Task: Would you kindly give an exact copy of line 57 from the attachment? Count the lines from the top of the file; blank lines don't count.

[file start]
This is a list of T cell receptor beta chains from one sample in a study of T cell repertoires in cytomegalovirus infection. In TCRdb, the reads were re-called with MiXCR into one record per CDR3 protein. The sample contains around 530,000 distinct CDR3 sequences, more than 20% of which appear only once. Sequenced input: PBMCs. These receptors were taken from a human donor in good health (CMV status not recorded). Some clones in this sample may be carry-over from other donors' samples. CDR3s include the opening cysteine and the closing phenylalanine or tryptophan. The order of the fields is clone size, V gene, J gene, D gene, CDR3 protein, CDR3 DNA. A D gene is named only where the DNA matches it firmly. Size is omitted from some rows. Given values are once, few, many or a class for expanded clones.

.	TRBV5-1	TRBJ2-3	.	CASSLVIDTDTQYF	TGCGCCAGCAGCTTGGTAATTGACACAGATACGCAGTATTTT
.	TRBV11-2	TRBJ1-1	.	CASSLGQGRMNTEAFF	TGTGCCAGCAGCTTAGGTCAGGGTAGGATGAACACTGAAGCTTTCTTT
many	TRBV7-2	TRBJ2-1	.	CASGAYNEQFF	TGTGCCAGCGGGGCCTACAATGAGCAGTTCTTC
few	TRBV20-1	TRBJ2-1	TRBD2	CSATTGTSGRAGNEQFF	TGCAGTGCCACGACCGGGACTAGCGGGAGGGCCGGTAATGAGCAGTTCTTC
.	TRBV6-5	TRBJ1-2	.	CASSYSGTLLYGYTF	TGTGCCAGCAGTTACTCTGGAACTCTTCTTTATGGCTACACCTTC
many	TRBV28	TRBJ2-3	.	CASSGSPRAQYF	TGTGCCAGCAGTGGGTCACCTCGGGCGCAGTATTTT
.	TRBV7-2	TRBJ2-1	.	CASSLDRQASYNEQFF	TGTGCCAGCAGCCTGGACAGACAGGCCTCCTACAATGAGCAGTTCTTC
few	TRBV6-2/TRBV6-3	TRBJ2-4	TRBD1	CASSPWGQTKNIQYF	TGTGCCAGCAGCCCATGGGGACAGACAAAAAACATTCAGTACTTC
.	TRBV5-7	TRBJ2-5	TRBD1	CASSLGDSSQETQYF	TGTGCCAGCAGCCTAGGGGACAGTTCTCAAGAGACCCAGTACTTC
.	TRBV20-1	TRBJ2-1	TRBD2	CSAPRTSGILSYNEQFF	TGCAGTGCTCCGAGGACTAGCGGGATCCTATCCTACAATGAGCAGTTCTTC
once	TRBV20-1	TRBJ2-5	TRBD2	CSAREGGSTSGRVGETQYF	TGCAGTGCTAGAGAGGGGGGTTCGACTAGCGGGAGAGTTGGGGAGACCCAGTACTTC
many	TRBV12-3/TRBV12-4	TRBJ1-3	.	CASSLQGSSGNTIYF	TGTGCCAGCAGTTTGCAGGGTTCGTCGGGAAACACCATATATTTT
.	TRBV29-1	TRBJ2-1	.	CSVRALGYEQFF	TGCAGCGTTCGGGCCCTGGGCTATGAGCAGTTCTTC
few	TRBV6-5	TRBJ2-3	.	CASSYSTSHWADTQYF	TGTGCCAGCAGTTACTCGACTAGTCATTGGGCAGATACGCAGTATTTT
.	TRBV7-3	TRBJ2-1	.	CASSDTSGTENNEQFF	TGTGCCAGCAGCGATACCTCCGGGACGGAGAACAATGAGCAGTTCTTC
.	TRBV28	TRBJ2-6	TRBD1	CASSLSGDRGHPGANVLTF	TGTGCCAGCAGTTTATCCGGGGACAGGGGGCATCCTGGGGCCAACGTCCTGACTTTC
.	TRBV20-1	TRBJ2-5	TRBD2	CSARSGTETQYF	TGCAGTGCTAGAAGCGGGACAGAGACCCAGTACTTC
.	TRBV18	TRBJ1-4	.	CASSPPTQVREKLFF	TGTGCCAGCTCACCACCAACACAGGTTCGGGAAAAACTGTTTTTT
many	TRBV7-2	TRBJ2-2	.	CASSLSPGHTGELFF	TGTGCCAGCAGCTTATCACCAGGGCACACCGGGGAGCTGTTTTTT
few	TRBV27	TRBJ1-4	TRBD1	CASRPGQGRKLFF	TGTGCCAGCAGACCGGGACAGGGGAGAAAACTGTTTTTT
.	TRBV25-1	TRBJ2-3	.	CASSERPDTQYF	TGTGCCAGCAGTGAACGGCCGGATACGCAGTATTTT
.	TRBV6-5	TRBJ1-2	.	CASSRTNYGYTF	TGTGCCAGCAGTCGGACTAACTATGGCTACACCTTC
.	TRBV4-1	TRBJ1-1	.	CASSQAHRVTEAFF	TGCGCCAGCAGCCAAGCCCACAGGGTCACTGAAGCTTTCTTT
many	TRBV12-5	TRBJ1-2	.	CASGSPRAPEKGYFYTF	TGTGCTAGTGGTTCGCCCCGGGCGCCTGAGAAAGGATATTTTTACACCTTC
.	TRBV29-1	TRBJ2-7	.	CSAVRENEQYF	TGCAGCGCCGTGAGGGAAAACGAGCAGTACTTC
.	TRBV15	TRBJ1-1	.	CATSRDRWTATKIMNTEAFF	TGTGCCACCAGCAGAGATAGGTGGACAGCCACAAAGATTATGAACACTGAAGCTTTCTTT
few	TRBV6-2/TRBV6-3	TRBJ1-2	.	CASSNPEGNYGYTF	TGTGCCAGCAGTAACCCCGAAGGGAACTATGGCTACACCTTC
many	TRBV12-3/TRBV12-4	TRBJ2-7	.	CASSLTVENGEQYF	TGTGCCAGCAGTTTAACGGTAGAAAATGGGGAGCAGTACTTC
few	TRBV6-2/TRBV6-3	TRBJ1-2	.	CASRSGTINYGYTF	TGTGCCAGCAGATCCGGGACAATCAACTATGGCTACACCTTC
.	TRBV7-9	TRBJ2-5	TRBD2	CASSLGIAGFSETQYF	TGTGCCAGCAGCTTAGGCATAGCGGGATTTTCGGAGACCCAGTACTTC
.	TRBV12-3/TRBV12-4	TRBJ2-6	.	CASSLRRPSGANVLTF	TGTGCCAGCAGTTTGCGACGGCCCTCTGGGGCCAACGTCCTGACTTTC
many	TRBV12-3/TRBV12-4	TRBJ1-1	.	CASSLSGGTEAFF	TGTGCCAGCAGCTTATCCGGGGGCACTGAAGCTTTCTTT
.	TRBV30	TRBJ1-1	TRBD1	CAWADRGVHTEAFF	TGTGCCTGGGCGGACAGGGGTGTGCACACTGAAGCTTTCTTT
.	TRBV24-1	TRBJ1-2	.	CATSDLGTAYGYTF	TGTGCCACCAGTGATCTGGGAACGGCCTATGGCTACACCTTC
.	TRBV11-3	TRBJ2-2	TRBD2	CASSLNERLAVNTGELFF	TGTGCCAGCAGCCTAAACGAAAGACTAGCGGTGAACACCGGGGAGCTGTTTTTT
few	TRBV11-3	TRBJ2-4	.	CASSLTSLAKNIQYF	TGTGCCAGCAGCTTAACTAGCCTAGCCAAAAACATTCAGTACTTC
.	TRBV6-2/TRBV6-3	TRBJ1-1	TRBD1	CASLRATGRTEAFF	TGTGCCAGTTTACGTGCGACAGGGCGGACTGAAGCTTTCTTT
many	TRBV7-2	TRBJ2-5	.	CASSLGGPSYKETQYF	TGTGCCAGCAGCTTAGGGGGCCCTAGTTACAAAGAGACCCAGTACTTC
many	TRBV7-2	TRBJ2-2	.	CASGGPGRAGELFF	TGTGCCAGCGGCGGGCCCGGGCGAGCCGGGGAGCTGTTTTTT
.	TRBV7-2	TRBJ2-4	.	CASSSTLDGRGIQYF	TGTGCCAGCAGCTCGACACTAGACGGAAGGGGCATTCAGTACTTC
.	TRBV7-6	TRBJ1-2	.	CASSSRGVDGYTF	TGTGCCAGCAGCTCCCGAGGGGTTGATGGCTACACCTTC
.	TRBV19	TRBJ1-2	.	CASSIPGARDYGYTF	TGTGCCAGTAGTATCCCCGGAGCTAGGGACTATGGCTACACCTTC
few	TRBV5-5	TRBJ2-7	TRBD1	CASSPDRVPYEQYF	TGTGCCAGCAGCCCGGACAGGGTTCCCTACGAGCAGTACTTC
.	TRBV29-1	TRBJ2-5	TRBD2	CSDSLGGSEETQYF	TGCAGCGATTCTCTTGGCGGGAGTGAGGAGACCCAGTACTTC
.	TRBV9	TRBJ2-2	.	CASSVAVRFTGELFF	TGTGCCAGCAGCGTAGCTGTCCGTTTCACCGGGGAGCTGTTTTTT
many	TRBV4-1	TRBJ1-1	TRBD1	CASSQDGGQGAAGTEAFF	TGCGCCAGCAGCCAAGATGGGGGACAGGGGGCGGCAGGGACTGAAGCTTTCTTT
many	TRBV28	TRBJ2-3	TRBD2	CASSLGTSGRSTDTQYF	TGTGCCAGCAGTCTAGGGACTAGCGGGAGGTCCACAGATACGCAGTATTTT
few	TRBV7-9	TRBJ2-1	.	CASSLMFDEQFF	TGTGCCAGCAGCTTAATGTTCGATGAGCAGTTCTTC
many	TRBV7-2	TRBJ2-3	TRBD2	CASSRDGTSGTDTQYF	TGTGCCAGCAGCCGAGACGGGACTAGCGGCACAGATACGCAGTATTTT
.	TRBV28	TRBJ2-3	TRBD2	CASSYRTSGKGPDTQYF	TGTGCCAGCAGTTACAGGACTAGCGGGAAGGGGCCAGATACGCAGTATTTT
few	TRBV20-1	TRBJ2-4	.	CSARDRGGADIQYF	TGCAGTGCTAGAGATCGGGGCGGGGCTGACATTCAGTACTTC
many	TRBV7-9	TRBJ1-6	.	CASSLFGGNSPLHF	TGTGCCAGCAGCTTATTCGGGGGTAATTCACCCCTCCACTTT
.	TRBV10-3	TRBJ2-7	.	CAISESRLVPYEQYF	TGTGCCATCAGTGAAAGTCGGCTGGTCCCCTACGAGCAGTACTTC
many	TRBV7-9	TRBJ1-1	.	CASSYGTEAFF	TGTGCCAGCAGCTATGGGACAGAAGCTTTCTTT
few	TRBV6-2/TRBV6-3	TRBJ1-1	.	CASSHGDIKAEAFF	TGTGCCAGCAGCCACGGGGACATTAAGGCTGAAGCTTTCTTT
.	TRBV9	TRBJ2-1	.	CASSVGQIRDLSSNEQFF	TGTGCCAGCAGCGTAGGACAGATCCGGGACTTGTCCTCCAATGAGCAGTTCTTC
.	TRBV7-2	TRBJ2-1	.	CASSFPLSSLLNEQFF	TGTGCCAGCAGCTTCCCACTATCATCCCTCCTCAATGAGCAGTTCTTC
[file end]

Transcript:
.	TRBV9	TRBJ2-1	.	CASSVGQIRDLSSNEQFF	TGTGCCAGCAGCGTAGGACAGATCCGGGACTTGTCCTCCAATGAGCAGTTCTTC